Suppression of gamma activity in the human medial temporal lobe by sevoflurane anesthesia

Sunao Uchida*, Hideto Nakayama, Taketoshi Maehara, Nobuhide Hirai, Hiroshi Arakaki, Motoaki Nakamura, Tetsuo Nakabayashi, Hiroyuki Shimizu

*Corresponding author for this work

Research output: Contribution to journalArticlepeer-review

34 Citations (Scopus)


We have reported the presence of continuous gamma (30-150 Hz) activity in the human medial temporal lobe (MTL). Since the MTL is involved in learning and memory, we speculated that MTL gamma activity is related to such higher brain functions. It is thus of interest to learn how this activity changes during different states of consciousness. In this study, we recorded electrococorticographic (ECoG) activity directly from the surface of the MTL after various doses of sevoflurane anesthesia. Five epileptic patients underwent electrode placement operations in which electrodes were attached to the surfaces of the MTL and the basal temporal lobe (BTL). Immediately following the operation ECoG was recorded from each patient under four concentrations of sevoflurane anesthesia (1.5, 2.0, 2.5 and 3.0%). Fast Fourier Transform (FFT) analysis was performed on the MTL ECoGs. Under the lowest sevoflurane concentration, MTL gamma activity was observed in all patients. However, gamma activity was progressively suppressed by increased concentrations of sevoflurane, in a dose-dependent manner. Sevoflurane has been known to reduce neuronal excitability in the rat hippocampus in vitro, probably by changing GABAergic inhibition. The reduction of MTL gamma in the present study may be the result of such a mechanism. Although memory function was not tested in this study, the amount of MTL gamma activity may be related to residual memory function during anesthesia.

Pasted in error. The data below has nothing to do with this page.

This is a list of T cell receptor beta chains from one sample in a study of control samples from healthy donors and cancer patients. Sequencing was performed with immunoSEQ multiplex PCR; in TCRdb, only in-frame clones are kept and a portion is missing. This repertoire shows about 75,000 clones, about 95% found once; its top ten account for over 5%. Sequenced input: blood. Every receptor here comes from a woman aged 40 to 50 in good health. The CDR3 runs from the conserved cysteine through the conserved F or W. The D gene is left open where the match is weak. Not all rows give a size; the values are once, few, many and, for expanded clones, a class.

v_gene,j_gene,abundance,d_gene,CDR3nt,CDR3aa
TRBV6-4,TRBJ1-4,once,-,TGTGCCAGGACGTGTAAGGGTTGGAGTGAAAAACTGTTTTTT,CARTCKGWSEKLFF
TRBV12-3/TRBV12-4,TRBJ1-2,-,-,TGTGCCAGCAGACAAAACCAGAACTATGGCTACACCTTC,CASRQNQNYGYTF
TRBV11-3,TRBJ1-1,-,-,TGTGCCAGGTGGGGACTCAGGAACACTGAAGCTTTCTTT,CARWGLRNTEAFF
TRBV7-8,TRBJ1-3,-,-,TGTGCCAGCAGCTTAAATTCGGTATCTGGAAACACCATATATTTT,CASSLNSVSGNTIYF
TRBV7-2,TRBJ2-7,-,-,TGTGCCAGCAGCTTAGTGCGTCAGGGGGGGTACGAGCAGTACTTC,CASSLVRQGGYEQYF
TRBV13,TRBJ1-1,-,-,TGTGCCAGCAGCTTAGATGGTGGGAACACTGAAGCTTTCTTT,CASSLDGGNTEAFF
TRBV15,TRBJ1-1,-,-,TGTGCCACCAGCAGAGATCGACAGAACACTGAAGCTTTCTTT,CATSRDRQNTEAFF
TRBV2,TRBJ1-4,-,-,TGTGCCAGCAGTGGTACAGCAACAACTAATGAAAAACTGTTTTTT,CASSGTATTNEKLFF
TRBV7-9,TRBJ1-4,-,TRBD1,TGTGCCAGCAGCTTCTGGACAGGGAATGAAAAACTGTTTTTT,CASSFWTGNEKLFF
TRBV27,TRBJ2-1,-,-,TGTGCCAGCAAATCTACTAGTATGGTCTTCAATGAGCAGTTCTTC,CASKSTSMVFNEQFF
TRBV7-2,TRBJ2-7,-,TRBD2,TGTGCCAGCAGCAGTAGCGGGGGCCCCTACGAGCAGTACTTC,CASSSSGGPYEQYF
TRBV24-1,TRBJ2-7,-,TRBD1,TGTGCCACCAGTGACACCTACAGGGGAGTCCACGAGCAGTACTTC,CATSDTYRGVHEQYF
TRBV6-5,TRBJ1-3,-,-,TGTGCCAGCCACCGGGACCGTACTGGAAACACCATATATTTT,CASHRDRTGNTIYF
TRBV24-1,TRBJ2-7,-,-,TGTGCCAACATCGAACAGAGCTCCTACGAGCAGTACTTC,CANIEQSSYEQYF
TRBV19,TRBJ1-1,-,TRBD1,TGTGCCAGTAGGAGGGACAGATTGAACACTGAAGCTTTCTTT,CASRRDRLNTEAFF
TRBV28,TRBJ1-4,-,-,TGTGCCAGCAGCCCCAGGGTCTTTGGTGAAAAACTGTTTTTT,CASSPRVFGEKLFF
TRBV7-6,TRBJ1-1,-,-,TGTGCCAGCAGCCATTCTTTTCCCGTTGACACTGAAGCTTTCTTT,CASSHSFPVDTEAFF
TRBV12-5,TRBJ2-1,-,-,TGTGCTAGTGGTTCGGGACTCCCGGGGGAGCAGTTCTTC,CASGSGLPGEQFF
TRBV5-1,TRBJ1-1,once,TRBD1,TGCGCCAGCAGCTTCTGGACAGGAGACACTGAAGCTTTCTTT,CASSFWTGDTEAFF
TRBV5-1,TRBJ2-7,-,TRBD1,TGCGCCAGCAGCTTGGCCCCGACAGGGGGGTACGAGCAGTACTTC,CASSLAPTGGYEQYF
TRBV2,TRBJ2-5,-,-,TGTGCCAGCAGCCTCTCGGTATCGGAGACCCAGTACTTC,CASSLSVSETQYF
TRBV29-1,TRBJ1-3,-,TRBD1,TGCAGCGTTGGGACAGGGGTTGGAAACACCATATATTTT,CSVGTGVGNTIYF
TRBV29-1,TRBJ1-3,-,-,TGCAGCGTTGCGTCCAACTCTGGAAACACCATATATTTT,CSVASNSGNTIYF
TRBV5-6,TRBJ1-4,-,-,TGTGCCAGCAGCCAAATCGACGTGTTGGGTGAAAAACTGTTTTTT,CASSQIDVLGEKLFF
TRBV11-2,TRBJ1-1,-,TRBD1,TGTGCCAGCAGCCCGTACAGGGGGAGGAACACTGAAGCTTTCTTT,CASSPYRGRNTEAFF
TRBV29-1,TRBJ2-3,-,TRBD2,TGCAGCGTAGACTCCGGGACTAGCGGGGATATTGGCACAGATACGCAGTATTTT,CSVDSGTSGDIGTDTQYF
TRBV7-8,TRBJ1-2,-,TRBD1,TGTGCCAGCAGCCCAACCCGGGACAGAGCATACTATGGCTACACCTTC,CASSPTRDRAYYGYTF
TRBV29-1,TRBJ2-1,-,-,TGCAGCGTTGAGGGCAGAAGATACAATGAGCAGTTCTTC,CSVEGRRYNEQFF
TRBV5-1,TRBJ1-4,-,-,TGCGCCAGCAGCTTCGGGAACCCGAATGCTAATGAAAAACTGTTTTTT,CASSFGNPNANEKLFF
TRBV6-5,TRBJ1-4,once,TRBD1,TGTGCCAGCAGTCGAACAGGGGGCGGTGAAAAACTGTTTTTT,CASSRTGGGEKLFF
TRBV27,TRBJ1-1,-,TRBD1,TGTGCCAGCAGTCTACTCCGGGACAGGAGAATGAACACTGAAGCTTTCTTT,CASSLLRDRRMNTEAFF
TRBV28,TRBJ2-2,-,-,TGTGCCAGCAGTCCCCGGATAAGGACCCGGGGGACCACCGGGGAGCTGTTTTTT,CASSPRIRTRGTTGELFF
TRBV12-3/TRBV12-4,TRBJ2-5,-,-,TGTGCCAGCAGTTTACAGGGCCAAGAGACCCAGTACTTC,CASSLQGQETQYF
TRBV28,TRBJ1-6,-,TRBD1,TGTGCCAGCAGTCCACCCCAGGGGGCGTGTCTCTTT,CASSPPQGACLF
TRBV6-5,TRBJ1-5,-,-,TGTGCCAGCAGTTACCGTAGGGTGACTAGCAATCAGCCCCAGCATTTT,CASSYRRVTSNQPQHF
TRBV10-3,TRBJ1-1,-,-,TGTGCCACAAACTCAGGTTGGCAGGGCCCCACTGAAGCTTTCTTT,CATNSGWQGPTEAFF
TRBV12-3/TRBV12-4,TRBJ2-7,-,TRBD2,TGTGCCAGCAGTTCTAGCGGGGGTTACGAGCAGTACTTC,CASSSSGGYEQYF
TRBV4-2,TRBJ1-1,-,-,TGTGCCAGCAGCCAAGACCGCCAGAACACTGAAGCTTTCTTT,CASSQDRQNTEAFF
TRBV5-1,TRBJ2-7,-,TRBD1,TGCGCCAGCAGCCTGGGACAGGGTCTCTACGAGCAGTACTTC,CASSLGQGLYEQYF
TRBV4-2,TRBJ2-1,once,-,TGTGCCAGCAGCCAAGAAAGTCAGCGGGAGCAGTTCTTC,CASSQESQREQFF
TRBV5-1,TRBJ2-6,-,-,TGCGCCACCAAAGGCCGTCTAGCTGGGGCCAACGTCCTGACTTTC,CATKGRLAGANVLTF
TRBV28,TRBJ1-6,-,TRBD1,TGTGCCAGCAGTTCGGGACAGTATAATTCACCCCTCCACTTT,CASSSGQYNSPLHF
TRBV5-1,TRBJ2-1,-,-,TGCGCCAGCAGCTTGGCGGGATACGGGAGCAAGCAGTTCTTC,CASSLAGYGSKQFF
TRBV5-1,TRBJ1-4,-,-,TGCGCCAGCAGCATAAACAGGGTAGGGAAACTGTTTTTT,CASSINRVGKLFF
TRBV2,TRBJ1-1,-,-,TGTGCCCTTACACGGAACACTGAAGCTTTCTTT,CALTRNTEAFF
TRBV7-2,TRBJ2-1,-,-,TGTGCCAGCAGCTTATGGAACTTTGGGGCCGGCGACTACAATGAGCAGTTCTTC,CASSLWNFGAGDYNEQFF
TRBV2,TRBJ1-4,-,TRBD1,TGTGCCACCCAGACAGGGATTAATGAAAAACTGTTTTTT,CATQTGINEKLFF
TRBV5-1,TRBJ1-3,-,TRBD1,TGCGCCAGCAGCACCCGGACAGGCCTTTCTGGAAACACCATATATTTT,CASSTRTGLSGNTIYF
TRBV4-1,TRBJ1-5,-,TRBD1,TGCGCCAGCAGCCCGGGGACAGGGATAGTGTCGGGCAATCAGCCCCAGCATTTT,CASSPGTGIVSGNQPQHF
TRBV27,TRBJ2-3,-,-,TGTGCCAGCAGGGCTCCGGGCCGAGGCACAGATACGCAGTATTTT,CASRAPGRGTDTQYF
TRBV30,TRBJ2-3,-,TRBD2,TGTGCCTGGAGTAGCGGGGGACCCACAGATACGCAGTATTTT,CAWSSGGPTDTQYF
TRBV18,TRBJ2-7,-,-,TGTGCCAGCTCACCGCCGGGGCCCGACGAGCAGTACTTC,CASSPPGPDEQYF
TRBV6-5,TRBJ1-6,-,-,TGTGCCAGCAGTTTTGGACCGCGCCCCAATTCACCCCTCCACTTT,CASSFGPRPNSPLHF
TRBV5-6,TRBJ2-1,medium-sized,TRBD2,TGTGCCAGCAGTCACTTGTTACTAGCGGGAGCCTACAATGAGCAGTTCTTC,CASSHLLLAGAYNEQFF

Original languageEnglish
Pages (from-to)39-42
Number of pages4
Issue number1
Publication statusPublished - 2000 Jan 17
Externally publishedYes


  • Gamma
  • Human medial temporal lobe
  • Sevoflurane anesthesia

ASJC Scopus subject areas

  • Neuroscience(all)


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